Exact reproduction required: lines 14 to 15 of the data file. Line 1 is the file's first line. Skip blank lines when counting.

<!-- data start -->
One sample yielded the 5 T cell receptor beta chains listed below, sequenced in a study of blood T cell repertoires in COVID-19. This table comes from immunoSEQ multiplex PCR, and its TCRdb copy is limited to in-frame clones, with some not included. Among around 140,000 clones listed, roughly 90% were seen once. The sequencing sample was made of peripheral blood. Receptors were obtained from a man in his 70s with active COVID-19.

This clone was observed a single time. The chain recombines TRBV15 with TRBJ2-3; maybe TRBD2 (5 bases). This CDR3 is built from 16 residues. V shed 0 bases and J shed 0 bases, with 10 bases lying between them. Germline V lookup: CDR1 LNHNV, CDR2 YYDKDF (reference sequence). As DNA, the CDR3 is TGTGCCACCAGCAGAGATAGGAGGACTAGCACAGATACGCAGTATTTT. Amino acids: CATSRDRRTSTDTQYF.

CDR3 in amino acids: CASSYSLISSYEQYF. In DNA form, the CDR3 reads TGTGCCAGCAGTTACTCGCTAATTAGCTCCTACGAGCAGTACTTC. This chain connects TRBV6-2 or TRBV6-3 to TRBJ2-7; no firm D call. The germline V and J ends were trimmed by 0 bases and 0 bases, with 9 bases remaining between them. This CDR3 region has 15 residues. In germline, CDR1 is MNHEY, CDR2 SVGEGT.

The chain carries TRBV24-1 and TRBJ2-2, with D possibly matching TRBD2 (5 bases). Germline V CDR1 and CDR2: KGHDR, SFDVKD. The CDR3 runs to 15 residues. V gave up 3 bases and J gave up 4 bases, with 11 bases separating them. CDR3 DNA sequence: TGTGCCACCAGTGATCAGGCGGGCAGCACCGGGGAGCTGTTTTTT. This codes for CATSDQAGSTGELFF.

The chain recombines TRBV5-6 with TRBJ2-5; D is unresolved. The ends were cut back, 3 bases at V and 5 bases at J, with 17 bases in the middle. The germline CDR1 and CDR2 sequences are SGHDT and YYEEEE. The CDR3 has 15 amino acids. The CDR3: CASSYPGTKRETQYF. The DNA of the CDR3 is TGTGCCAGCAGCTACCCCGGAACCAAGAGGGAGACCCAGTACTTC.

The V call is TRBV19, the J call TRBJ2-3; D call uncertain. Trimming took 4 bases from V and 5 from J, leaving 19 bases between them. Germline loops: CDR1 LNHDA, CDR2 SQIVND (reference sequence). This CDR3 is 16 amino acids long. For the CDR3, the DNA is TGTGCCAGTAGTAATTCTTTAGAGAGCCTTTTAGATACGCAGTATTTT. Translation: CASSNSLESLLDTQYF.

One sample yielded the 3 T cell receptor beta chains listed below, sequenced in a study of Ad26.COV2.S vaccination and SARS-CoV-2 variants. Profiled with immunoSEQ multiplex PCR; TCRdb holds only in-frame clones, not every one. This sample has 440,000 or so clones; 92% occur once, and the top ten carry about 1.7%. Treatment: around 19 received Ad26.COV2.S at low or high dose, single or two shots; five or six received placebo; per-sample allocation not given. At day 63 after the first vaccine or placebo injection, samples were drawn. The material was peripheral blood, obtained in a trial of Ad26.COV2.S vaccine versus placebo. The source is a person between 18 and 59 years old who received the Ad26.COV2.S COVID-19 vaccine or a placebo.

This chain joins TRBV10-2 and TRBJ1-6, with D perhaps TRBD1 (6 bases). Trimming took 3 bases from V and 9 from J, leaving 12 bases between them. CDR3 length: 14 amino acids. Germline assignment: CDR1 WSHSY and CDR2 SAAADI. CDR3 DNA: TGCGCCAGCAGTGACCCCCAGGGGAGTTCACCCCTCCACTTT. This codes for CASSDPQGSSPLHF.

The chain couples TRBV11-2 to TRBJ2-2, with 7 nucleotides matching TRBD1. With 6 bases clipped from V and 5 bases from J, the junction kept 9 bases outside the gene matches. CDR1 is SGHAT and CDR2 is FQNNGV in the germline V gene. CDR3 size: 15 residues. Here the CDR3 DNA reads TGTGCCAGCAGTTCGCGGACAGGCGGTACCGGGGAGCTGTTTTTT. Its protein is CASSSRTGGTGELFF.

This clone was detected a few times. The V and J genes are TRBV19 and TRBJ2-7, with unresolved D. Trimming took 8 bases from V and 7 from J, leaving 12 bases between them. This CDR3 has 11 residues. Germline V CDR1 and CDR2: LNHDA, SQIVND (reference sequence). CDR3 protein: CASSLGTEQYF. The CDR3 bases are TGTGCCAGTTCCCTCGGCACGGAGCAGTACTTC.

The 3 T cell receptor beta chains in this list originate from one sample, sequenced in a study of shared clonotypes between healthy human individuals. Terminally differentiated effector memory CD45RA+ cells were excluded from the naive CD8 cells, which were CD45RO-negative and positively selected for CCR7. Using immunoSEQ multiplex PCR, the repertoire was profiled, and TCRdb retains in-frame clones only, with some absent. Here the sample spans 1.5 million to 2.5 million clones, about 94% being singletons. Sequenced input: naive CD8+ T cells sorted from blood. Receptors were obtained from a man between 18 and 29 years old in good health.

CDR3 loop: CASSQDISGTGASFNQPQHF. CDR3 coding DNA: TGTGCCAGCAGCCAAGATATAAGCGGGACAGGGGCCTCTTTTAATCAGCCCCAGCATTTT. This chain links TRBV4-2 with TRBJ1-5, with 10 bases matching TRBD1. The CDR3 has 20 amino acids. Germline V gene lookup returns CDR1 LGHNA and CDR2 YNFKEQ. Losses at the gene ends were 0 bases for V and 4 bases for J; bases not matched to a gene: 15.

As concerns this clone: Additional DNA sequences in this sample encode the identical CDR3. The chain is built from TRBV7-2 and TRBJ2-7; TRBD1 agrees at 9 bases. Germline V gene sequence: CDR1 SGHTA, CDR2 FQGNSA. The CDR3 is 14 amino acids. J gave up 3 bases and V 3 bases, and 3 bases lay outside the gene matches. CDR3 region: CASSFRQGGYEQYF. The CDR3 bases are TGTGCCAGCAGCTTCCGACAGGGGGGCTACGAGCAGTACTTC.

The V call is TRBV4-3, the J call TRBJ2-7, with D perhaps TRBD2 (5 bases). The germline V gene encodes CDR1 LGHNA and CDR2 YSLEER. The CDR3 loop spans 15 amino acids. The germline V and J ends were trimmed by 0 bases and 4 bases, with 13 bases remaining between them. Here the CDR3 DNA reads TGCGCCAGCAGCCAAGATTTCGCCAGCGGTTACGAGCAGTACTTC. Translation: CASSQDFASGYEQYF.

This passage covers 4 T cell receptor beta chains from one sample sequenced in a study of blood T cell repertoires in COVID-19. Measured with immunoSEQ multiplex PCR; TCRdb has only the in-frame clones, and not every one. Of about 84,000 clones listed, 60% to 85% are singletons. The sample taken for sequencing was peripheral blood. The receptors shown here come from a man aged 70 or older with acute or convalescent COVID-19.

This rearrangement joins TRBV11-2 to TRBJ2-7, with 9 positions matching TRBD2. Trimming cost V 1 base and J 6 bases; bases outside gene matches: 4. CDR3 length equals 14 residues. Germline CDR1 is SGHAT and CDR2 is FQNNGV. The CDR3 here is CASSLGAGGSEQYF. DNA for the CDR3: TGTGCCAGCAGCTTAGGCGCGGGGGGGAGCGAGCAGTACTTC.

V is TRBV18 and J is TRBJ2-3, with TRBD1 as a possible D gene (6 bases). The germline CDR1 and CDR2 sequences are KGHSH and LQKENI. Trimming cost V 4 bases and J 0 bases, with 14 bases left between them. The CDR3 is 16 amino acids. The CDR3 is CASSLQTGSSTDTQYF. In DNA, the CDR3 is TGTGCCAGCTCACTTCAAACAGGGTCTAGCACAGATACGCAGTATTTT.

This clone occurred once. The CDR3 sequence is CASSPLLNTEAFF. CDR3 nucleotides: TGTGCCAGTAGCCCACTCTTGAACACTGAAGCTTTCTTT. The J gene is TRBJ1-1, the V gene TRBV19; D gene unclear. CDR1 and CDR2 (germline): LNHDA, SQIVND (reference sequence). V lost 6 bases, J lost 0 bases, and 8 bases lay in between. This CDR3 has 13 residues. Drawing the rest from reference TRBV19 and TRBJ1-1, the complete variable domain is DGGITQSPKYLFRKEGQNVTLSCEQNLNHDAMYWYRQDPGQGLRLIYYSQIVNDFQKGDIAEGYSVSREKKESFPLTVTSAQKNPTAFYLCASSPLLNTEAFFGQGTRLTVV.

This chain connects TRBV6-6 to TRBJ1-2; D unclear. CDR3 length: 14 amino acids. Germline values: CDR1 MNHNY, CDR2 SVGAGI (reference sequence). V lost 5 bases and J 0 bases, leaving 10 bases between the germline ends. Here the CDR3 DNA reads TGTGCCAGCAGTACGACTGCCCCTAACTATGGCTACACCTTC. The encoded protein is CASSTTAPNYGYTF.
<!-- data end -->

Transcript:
The V call is TRBV4-3, the J call TRBJ2-7, with D perhaps TRBD2 (5 bases). The germline V gene encodes CDR1 LGHNA and CDR2 YSLEER. The CDR3 loop spans 15 amino acids. The germline V and J ends were trimmed by 0 bases and 4 bases, with 13 bases remaining between them. Here the CDR3 DNA reads TGCGCCAGCAGCCAAGATTTCGCCAGCGGTTACGAGCAGTACTTC. Translation: CASSQDFASGYEQYF.

This passage covers 4 T cell receptor beta chains from one sample sequenced in a study of blood T cell repertoires in COVID-19. Measured with immunoSEQ multiplex PCR; TCRdb has only the in-frame clones, and not every one. Of about 84,000 clones listed, 60% to 85% are singletons. The sample taken for sequencing was peripheral blood. The receptors shown here come from a man aged 70 or older with acute or convalescent COVID-19.